JOHOR BARU: With less than three weeks to Chinese New Year, many restaurants and hotels here are seeing more bookings than last year.

Phua Kai Hoo, owner of three restaurants in Johor Baru and Kulai, said about 60% of the tables in his restaurants had been booked for the eve of Chinese New Year.

“This is a significant improvement over last year when we only managed to fill half of the tables in my three outlets.

“At the moment, it’s 60% but I believe all tables will be snapped up in the next three weeks,” he told The Star.

However, business still does not match pre-pandemic levels when 70% and 80% of the tables would be booked a month before CNY, he added.

“For now, it looks like things are improving, but I am not sure if it will be as good as pre-pandemic times.

“Due to the increase in the price of ingredients, we also have to absorb most of the extra cost for the preparation of meals.

“We are only increasing the price of the dinner package by about 10% and absorbing the rest of the extra cost,” said Phua, whose CNY reunion dinner packages are priced between RM800 and RM1,200 per table.

Another restaurant owner, Colin Tan, said he had recorded 70% bookings for his restaurant here.

He said they raised their price by about 10% only, adding that anything more would drive away customers.

“We hope to see the restaurant fully booked this year to cover the extra cost we have to bear due to the rising cost of living,” he added.

Tan’s restaurant offers the CNY reunion dinner package at RM1,498 for 10 people.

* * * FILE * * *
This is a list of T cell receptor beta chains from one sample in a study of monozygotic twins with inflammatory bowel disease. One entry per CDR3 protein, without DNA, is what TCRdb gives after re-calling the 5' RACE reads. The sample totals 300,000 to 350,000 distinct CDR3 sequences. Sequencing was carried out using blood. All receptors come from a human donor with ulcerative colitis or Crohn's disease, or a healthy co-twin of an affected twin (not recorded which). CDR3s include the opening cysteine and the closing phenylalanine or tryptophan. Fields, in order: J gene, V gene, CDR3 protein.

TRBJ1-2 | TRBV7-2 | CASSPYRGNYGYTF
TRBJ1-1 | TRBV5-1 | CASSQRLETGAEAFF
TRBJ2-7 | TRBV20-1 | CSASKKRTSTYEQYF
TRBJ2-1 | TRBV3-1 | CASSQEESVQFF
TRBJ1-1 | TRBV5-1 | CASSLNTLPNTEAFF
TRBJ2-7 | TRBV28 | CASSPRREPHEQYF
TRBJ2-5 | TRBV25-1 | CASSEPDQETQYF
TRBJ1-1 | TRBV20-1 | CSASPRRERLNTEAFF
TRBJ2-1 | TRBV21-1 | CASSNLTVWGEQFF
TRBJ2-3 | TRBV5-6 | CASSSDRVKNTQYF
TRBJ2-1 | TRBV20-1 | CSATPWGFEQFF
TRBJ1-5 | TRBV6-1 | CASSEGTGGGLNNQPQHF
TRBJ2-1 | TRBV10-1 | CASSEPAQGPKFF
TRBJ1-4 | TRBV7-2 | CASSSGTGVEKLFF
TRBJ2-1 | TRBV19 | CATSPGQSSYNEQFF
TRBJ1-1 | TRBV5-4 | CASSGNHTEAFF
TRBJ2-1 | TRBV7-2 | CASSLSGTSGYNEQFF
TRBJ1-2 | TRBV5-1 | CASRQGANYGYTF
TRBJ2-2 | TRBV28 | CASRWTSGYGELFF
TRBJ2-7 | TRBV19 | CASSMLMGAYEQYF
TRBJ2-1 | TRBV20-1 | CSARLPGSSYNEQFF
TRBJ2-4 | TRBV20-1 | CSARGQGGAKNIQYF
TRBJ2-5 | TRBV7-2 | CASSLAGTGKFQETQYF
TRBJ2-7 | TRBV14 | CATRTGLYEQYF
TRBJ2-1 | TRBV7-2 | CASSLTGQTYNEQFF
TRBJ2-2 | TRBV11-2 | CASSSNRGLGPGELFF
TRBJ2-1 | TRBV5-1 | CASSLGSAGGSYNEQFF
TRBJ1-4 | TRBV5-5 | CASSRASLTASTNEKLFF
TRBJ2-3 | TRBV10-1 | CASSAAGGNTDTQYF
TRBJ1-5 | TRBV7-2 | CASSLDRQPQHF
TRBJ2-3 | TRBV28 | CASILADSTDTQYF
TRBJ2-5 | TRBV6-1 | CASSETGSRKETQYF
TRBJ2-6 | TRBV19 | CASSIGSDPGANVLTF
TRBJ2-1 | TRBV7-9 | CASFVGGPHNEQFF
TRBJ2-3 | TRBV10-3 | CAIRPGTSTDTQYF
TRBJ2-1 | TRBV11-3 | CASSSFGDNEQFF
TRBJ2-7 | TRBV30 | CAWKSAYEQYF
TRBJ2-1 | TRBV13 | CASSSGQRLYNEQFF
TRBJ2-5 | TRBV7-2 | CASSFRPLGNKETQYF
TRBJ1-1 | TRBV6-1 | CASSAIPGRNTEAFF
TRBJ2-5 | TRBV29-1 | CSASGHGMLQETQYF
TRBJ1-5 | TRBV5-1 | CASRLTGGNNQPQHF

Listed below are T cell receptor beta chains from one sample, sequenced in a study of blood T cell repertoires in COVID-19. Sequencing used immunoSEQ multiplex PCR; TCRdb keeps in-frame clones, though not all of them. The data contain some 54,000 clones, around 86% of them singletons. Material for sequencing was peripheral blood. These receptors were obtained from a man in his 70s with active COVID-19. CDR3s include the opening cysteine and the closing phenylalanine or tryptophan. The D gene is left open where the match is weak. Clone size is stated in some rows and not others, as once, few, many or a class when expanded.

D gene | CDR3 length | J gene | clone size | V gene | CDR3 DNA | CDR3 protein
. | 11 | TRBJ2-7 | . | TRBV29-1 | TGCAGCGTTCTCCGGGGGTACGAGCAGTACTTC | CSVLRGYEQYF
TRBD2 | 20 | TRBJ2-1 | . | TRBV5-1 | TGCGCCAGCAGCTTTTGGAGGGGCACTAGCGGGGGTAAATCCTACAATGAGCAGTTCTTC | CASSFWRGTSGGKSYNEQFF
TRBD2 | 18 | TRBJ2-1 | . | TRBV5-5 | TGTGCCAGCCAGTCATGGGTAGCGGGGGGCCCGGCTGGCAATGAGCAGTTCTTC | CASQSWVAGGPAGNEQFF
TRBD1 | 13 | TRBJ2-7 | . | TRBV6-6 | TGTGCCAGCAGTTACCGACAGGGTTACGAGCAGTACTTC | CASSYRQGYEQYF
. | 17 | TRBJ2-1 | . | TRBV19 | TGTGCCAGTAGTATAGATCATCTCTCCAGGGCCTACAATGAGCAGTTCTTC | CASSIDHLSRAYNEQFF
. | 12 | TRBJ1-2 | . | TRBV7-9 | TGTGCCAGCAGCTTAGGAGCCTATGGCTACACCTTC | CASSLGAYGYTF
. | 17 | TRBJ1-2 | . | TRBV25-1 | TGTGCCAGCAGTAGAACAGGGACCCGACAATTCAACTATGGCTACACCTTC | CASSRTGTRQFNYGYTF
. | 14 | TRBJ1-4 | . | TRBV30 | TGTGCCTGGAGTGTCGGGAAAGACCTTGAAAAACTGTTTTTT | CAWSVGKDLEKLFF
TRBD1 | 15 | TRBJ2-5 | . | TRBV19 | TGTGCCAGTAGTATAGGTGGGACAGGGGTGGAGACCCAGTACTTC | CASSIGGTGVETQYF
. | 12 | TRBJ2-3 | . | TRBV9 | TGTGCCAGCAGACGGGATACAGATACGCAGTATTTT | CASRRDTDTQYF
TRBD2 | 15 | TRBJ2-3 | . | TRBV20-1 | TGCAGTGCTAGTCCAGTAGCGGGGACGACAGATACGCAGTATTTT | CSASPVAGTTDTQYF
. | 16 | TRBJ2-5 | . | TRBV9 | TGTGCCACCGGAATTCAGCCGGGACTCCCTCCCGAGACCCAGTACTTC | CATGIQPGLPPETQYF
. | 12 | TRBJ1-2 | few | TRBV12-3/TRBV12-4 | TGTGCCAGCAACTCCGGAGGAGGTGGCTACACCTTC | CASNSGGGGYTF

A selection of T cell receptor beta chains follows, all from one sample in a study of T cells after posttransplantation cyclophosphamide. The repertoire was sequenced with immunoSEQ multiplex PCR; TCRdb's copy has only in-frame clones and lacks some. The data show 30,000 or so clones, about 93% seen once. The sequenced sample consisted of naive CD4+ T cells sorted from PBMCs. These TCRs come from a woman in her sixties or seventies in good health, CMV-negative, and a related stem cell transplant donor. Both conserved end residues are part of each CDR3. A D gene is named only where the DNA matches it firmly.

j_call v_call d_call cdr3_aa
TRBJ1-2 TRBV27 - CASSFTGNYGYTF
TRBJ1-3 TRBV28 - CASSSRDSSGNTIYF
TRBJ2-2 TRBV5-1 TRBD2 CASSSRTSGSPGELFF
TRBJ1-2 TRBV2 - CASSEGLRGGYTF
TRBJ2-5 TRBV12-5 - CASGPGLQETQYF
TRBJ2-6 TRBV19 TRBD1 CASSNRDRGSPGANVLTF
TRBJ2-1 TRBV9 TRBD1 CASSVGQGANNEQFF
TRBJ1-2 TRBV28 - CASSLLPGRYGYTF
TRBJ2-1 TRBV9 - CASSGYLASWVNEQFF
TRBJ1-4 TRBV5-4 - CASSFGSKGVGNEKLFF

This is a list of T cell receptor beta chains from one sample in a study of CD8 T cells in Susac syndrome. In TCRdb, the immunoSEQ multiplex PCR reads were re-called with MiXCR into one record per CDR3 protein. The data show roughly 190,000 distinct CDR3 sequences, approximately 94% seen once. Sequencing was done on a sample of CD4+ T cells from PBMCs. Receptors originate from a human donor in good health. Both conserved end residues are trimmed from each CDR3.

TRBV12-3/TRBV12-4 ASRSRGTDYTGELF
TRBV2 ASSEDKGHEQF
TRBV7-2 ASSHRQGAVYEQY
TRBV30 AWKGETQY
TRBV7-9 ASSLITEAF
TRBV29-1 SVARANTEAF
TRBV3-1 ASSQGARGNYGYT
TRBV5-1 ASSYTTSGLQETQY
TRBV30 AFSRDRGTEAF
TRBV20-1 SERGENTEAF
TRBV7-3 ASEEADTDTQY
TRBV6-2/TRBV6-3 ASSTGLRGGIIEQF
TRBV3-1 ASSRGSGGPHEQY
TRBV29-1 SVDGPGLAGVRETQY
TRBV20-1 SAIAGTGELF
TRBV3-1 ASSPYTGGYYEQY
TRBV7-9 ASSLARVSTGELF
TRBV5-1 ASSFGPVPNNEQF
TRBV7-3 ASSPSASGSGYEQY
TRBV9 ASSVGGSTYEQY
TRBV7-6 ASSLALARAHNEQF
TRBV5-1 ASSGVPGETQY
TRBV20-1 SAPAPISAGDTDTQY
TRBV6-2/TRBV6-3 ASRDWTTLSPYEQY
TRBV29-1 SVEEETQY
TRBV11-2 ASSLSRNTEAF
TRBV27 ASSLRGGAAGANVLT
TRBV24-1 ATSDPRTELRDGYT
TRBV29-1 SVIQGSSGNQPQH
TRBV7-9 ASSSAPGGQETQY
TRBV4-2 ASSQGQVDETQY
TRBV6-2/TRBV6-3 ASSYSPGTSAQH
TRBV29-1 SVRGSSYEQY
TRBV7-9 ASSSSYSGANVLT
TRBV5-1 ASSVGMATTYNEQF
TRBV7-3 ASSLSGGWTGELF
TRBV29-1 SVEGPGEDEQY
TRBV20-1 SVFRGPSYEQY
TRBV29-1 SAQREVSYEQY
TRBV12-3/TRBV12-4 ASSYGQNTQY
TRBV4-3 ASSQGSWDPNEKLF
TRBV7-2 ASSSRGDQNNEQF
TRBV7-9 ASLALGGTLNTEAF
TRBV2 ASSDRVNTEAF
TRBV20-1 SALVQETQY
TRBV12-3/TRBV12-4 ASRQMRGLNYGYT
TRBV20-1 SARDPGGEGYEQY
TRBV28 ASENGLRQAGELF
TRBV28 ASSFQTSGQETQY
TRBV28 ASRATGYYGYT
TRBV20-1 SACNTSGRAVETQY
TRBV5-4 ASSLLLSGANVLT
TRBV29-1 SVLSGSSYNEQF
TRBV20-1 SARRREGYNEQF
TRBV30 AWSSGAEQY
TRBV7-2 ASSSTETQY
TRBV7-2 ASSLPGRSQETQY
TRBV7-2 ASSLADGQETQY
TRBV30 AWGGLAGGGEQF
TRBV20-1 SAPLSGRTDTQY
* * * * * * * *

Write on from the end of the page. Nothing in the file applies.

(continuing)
Meanwhile, the general manager of a resort in Skudai, Sunny Soo, said about half of the tables at his restaurant had been booked so far.

“In terms of rooms, we have already received about 60% bookings.

“I expect to get more nearer the festival as people tend to make their reservations at the last minute,” he said.

The Chinese New Year Eve dinner package at the hotel’s restaurant is going for RM1,488 this year – an increase of about 10% compared with last year.

Malaysian Association of Hotels Johor chapter chairman Ivan Teo said hotels and restaurants were looking forward to a significant increase in business this year.

“In the past two years, people were unable to celebrate the festival fully and restaurant operators were unsure if they should remain open, with the strict SOP (standard operating procedures) back then,” he said.

“This year, things are finally getting back to normal and many are excited to celebrate the occasion.”

So optimistic is Teo that he even thinks that it is possible for hotels and restaurants to rack up higher sales this CNY than before the pandemic.

The first day of CNY this year falls on Jan 22.